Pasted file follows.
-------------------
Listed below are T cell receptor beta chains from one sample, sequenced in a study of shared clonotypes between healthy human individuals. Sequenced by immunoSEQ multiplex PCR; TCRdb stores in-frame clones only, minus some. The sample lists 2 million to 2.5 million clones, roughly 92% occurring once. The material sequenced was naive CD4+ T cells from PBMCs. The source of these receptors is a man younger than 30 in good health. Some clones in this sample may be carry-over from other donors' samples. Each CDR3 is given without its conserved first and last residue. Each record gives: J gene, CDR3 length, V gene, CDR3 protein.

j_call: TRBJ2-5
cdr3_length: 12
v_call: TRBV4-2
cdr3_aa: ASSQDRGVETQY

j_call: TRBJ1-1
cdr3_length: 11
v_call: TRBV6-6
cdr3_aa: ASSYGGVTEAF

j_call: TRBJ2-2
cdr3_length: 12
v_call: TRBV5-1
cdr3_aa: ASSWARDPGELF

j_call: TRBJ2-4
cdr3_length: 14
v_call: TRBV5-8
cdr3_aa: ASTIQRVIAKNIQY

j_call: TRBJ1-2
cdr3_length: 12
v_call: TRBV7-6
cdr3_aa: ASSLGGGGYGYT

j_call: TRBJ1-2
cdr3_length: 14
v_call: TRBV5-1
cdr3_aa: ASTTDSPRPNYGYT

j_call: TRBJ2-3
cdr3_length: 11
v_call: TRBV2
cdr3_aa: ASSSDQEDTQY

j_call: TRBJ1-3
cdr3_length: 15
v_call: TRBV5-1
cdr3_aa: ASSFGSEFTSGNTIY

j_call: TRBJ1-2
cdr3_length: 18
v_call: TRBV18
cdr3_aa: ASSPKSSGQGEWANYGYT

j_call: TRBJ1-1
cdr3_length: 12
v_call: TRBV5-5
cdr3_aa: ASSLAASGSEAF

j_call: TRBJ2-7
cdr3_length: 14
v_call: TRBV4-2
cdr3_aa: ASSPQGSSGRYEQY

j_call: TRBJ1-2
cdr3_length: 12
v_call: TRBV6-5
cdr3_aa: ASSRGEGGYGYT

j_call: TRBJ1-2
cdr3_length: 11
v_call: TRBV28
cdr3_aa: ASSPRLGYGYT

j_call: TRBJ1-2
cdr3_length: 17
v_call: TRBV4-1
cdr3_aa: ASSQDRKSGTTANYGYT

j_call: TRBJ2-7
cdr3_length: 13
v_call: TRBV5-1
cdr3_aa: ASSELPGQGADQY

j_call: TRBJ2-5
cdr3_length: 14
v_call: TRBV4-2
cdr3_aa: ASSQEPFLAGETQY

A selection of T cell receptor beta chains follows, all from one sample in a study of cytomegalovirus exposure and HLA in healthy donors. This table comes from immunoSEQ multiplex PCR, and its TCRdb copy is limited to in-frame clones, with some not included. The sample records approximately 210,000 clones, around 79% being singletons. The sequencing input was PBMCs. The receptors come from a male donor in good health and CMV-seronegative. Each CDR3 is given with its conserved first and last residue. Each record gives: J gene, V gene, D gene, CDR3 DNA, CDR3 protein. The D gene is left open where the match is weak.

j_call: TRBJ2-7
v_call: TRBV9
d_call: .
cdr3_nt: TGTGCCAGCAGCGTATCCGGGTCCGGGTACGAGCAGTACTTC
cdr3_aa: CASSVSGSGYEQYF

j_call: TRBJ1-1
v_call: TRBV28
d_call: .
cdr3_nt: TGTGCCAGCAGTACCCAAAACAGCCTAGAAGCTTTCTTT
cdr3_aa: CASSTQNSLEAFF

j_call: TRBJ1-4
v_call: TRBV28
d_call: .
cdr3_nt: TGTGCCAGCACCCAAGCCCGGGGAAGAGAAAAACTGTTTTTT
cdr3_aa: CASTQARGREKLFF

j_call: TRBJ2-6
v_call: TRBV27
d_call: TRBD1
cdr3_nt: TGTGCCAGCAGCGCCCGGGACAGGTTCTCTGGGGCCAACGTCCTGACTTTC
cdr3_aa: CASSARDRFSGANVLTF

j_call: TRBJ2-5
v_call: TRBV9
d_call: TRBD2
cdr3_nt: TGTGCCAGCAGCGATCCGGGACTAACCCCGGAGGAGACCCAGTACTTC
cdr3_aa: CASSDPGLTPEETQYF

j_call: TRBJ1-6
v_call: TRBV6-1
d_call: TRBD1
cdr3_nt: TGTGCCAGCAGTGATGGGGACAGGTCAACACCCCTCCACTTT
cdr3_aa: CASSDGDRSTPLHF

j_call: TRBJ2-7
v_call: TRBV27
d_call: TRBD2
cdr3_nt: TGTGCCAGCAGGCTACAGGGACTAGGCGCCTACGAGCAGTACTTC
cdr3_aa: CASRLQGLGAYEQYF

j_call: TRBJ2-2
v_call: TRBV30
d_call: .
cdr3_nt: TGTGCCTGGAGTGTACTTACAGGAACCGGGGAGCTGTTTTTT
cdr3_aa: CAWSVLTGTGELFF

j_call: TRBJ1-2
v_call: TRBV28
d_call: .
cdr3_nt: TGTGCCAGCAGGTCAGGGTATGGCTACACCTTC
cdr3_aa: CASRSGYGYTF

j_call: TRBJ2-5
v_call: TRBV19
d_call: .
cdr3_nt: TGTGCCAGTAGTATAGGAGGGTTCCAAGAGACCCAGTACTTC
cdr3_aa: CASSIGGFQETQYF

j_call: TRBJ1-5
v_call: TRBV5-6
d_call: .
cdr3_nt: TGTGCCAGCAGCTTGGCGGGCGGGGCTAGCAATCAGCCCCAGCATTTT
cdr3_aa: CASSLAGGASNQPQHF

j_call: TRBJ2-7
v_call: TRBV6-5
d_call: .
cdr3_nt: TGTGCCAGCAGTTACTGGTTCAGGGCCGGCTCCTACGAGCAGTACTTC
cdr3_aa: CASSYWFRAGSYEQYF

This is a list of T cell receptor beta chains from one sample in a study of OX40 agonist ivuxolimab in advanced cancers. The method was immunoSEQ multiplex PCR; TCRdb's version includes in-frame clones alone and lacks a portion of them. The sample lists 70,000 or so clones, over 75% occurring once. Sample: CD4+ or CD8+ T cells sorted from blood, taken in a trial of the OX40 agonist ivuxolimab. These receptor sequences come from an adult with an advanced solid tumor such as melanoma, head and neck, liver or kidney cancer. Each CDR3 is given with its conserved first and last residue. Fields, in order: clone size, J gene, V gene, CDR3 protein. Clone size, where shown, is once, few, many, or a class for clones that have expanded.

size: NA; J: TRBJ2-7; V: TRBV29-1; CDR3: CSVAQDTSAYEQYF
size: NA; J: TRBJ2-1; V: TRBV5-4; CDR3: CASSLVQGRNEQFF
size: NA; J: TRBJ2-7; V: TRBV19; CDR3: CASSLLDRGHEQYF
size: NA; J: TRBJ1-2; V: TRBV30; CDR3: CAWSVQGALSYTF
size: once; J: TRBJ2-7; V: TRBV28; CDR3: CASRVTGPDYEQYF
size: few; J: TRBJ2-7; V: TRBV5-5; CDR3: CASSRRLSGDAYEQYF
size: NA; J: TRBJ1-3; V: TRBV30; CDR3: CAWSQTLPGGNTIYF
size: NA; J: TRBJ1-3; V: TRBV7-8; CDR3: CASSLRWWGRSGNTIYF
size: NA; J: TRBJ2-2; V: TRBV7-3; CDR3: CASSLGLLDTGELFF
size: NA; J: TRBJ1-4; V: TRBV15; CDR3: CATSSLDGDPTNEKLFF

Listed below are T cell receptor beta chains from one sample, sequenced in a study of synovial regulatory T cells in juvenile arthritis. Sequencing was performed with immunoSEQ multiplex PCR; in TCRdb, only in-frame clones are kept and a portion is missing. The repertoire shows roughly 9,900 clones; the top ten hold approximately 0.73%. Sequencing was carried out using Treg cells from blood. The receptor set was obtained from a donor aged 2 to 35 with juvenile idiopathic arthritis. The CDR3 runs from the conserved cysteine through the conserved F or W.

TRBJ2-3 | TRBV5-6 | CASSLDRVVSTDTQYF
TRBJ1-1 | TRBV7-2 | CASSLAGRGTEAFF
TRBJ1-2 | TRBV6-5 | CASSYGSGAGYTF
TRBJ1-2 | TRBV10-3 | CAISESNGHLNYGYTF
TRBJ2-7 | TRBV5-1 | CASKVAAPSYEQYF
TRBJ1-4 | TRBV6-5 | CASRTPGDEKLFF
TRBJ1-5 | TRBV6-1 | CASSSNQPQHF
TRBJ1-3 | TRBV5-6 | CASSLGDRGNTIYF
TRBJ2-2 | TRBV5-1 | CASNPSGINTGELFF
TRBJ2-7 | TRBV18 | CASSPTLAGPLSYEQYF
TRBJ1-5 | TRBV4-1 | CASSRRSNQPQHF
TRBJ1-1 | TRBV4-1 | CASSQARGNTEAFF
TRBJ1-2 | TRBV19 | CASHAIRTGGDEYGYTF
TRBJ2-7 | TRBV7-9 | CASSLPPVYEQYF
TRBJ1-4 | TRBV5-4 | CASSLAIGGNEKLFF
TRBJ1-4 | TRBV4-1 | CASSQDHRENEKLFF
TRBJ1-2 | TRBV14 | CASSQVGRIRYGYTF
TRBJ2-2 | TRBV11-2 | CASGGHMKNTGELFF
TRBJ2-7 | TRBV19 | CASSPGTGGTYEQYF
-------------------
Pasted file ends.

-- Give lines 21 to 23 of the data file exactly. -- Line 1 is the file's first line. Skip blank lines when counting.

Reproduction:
cdr3_aa: ASSLGGGGYGYT

j_call: TRBJ1-2
cdr3_length: 14